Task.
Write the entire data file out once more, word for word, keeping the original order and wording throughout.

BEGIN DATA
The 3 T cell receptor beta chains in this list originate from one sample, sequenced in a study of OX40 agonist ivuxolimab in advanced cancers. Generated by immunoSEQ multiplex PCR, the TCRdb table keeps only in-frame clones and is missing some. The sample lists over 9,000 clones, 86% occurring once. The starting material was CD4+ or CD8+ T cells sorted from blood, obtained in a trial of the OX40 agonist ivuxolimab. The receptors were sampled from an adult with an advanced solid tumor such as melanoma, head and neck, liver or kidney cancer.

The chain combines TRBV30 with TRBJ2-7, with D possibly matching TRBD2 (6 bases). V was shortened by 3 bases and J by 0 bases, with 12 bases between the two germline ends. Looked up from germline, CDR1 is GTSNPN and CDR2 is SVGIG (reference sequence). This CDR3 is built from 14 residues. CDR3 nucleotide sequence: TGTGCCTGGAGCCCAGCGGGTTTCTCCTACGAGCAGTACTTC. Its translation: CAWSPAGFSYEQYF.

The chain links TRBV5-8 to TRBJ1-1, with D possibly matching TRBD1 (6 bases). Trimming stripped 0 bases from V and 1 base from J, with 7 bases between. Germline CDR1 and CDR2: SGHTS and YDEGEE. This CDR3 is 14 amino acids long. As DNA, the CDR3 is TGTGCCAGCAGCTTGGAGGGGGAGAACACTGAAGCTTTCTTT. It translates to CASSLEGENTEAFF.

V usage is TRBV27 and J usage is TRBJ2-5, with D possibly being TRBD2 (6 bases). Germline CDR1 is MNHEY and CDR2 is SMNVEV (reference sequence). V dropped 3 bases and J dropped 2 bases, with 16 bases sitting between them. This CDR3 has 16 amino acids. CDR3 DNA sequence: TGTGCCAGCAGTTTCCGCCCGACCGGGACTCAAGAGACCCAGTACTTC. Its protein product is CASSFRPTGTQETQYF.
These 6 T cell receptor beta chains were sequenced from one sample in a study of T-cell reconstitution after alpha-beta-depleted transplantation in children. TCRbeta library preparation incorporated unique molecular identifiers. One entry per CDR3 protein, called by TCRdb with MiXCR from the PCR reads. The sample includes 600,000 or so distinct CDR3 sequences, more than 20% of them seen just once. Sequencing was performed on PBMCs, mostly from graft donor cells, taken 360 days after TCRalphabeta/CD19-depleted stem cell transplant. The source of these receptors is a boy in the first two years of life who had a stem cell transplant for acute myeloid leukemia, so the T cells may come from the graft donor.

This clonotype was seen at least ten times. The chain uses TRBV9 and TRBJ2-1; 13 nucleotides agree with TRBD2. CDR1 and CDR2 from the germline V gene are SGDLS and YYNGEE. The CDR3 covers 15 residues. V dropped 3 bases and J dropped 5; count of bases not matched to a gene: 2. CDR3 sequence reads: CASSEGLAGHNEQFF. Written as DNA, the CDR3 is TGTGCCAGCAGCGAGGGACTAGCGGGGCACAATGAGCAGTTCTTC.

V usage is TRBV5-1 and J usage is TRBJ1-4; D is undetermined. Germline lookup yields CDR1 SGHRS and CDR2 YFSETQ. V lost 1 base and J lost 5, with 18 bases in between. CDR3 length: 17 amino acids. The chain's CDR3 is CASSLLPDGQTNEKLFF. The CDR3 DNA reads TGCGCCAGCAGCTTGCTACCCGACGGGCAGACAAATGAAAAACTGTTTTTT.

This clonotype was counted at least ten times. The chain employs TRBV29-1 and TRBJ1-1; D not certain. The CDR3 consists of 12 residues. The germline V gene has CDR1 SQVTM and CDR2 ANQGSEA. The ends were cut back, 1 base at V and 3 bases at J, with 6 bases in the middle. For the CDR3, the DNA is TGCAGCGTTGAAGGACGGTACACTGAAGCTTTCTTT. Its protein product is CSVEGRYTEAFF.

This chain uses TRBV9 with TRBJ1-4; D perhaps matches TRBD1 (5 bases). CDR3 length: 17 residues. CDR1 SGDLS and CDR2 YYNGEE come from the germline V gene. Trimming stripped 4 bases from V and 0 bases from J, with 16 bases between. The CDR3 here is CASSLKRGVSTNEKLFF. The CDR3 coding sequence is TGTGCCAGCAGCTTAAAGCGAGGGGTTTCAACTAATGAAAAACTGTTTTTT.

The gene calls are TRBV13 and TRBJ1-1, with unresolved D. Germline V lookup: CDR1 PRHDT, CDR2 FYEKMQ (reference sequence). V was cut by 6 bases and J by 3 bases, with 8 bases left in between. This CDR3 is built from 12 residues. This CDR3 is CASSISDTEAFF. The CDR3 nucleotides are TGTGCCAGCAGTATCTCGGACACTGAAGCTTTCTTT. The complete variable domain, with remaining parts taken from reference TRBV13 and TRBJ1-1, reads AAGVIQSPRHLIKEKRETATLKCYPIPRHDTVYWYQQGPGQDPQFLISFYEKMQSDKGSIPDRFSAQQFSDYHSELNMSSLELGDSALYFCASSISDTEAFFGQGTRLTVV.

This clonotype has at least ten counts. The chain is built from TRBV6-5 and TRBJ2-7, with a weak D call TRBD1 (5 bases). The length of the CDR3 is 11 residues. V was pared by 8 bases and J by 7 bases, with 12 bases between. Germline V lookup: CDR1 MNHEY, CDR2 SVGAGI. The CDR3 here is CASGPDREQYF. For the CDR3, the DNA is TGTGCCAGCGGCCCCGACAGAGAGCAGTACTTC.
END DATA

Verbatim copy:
The 3 T cell receptor beta chains in this list originate from one sample, sequenced in a study of OX40 agonist ivuxolimab in advanced cancers. Generated by immunoSEQ multiplex PCR, the TCRdb table keeps only in-frame clones and is missing some. The sample lists over 9,000 clones, 86% occurring once. The starting material was CD4+ or CD8+ T cells sorted from blood, obtained in a trial of the OX40 agonist ivuxolimab. The receptors were sampled from an adult with an advanced solid tumor such as melanoma, head and neck, liver or kidney cancer.

The chain combines TRBV30 with TRBJ2-7, with D possibly matching TRBD2 (6 bases). V was shortened by 3 bases and J by 0 bases, with 12 bases between the two germline ends. Looked up from germline, CDR1 is GTSNPN and CDR2 is SVGIG (reference sequence). This CDR3 is built from 14 residues. CDR3 nucleotide sequence: TGTGCCTGGAGCCCAGCGGGTTTCTCCTACGAGCAGTACTTC. Its translation: CAWSPAGFSYEQYF.

The chain links TRBV5-8 to TRBJ1-1, with D possibly matching TRBD1 (6 bases). Trimming stripped 0 bases from V and 1 base from J, with 7 bases between. Germline CDR1 and CDR2: SGHTS and YDEGEE. This CDR3 is 14 amino acids long. As DNA, the CDR3 is TGTGCCAGCAGCTTGGAGGGGGAGAACACTGAAGCTTTCTTT. It translates to CASSLEGENTEAFF.

V usage is TRBV27 and J usage is TRBJ2-5, with D possibly being TRBD2 (6 bases). Germline CDR1 is MNHEY and CDR2 is SMNVEV (reference sequence). V dropped 3 bases and J dropped 2 bases, with 16 bases sitting between them. This CDR3 has 16 amino acids. CDR3 DNA sequence: TGTGCCAGCAGTTTCCGCCCGACCGGGACTCAAGAGACCCAGTACTTC. Its protein product is CASSFRPTGTQETQYF.
These 6 T cell receptor beta chains were sequenced from one sample in a study of T-cell reconstitution after alpha-beta-depleted transplantation in children. TCRbeta library preparation incorporated unique molecular identifiers. One entry per CDR3 protein, called by TCRdb with MiXCR from the PCR reads. The sample includes 600,000 or so distinct CDR3 sequences, more than 20% of them seen just once. Sequencing was performed on PBMCs, mostly from graft donor cells, taken 360 days after TCRalphabeta/CD19-depleted stem cell transplant. The source of these receptors is a boy in the first two years of life who had a stem cell transplant for acute myeloid leukemia, so the T cells may come from the graft donor.

This clonotype was seen at least ten times. The chain uses TRBV9 and TRBJ2-1; 13 nucleotides agree with TRBD2. CDR1 and CDR2 from the germline V gene are SGDLS and YYNGEE. The CDR3 covers 15 residues. V dropped 3 bases and J dropped 5; count of bases not matched to a gene: 2. CDR3 sequence reads: CASSEGLAGHNEQFF. Written as DNA, the CDR3 is TGTGCCAGCAGCGAGGGACTAGCGGGGCACAATGAGCAGTTCTTC.

V usage is TRBV5-1 and J usage is TRBJ1-4; D is undetermined. Germline lookup yields CDR1 SGHRS and CDR2 YFSETQ. V lost 1 base and J lost 5, with 18 bases in between. CDR3 length: 17 amino acids. The chain's CDR3 is CASSLLPDGQTNEKLFF. The CDR3 DNA reads TGCGCCAGCAGCTTGCTACCCGACGGGCAGACAAATGAAAAACTGTTTTTT.

This clonotype was counted at least ten times. The chain employs TRBV29-1 and TRBJ1-1; D not certain. The CDR3 consists of 12 residues. The germline V gene has CDR1 SQVTM and CDR2 ANQGSEA. The ends were cut back, 1 base at V and 3 bases at J, with 6 bases in the middle. For the CDR3, the DNA is TGCAGCGTTGAAGGACGGTACACTGAAGCTTTCTTT. Its protein product is CSVEGRYTEAFF.

This chain uses TRBV9 with TRBJ1-4; D perhaps matches TRBD1 (5 bases). CDR3 length: 17 residues. CDR1 SGDLS and CDR2 YYNGEE come from the germline V gene. Trimming stripped 4 bases from V and 0 bases from J, with 16 bases between. The CDR3 here is CASSLKRGVSTNEKLFF. The CDR3 coding sequence is TGTGCCAGCAGCTTAAAGCGAGGGGTTTCAACTAATGAAAAACTGTTTTTT.

The gene calls are TRBV13 and TRBJ1-1, with unresolved D. Germline V lookup: CDR1 PRHDT, CDR2 FYEKMQ (reference sequence). V was cut by 6 bases and J by 3 bases, with 8 bases left in between. This CDR3 is built from 12 residues. This CDR3 is CASSISDTEAFF. The CDR3 nucleotides are TGTGCCAGCAGTATCTCGGACACTGAAGCTTTCTTT. The complete variable domain, with remaining parts taken from reference TRBV13 and TRBJ1-1, reads AAGVIQSPRHLIKEKRETATLKCYPIPRHDTVYWYQQGPGQDPQFLISFYEKMQSDKGSIPDRFSAQQFSDYHSELNMSSLELGDSALYFCASSISDTEAFFGQGTRLTVV.

This clonotype has at least ten counts. The chain is built from TRBV6-5 and TRBJ2-7, with a weak D call TRBD1 (5 bases). The length of the CDR3 is 11 residues. V was pared by 8 bases and J by 7 bases, with 12 bases between. Germline V lookup: CDR1 MNHEY, CDR2 SVGAGI. The CDR3 here is CASGPDREQYF. For the CDR3, the DNA is TGTGCCAGCGGCCCCGACAGAGAGCAGTACTTC.